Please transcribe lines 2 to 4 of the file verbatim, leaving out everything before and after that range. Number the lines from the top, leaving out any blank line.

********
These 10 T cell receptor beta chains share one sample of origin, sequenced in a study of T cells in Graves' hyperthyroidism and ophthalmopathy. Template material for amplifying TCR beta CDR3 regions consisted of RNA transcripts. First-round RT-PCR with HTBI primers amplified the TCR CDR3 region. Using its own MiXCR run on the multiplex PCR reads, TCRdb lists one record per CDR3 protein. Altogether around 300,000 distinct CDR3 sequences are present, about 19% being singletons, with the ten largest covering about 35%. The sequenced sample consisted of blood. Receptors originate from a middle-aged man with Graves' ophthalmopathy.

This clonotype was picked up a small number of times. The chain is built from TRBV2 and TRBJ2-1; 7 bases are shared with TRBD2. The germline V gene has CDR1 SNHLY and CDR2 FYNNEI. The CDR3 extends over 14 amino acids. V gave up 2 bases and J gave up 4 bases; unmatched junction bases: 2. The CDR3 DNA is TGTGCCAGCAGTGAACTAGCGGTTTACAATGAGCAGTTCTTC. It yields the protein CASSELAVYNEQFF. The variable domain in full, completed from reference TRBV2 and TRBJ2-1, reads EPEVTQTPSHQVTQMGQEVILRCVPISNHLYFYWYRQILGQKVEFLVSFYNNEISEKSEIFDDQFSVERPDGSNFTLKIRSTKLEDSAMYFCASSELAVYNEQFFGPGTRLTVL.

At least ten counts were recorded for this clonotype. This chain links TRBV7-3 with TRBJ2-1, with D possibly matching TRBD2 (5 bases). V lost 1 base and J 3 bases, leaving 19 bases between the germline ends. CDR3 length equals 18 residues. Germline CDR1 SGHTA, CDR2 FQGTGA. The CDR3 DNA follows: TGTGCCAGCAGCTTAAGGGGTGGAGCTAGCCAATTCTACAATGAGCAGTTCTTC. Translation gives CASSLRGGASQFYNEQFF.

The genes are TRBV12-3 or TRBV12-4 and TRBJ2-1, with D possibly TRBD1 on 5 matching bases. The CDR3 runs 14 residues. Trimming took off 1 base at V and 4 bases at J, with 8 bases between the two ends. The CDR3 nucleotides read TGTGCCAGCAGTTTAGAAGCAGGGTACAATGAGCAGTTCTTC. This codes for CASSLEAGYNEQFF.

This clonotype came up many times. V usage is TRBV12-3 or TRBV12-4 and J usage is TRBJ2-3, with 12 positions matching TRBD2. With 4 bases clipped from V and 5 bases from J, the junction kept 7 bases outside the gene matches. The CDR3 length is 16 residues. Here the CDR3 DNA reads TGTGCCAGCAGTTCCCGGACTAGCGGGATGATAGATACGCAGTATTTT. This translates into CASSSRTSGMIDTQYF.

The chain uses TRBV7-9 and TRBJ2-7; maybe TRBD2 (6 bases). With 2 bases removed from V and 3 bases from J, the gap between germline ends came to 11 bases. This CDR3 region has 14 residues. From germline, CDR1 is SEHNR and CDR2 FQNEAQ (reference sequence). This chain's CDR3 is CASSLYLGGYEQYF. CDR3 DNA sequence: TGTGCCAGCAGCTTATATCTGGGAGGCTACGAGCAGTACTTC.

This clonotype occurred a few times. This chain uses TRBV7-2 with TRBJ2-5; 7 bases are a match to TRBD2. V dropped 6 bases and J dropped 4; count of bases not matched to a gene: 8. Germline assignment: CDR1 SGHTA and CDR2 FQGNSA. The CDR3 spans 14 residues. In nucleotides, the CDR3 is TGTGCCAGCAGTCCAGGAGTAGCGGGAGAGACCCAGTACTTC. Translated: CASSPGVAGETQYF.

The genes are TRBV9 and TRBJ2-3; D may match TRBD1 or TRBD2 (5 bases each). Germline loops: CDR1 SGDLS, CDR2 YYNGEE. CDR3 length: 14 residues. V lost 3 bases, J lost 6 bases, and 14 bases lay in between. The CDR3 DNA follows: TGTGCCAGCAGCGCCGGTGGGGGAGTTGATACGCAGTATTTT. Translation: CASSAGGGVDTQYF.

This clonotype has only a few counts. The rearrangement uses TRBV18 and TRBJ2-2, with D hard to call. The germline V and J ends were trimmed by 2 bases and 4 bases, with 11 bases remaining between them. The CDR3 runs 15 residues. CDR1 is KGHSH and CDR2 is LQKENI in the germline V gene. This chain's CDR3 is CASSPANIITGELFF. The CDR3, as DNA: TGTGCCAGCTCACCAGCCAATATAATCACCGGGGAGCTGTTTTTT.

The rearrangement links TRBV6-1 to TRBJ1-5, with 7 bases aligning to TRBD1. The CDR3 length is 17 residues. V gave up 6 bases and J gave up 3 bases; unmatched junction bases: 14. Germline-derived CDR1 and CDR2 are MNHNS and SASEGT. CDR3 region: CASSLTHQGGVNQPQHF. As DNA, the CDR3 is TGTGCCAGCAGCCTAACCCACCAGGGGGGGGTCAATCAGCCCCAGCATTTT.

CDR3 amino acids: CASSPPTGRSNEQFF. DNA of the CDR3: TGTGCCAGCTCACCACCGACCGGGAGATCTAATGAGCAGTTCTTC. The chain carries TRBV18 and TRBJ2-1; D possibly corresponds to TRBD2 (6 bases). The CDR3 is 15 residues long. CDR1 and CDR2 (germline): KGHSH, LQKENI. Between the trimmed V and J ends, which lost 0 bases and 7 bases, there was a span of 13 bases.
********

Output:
This clonotype was picked up a small number of times. The chain is built from TRBV2 and TRBJ2-1; 7 bases are shared with TRBD2. The germline V gene has CDR1 SNHLY and CDR2 FYNNEI. The CDR3 extends over 14 amino acids. V gave up 2 bases and J gave up 4 bases; unmatched junction bases: 2. The CDR3 DNA is TGTGCCAGCAGTGAACTAGCGGTTTACAATGAGCAGTTCTTC. It yields the protein CASSELAVYNEQFF. The variable domain in full, completed from reference TRBV2 and TRBJ2-1, reads EPEVTQTPSHQVTQMGQEVILRCVPISNHLYFYWYRQILGQKVEFLVSFYNNEISEKSEIFDDQFSVERPDGSNFTLKIRSTKLEDSAMYFCASSELAVYNEQFFGPGTRLTVL.

At least ten counts were recorded for this clonotype. This chain links TRBV7-3 with TRBJ2-1, with D possibly matching TRBD2 (5 bases). V lost 1 base and J 3 bases, leaving 19 bases between the germline ends. CDR3 length equals 18 residues. Germline CDR1 SGHTA, CDR2 FQGTGA. The CDR3 DNA follows: TGTGCCAGCAGCTTAAGGGGTGGAGCTAGCCAATTCTACAATGAGCAGTTCTTC. Translation gives CASSLRGGASQFYNEQFF.

The genes are TRBV12-3 or TRBV12-4 and TRBJ2-1, with D possibly TRBD1 on 5 matching bases. The CDR3 runs 14 residues. Trimming took off 1 base at V and 4 bases at J, with 8 bases between the two ends. The CDR3 nucleotides read TGTGCCAGCAGTTTAGAAGCAGGGTACAATGAGCAGTTCTTC. This codes for CASSLEAGYNEQFF.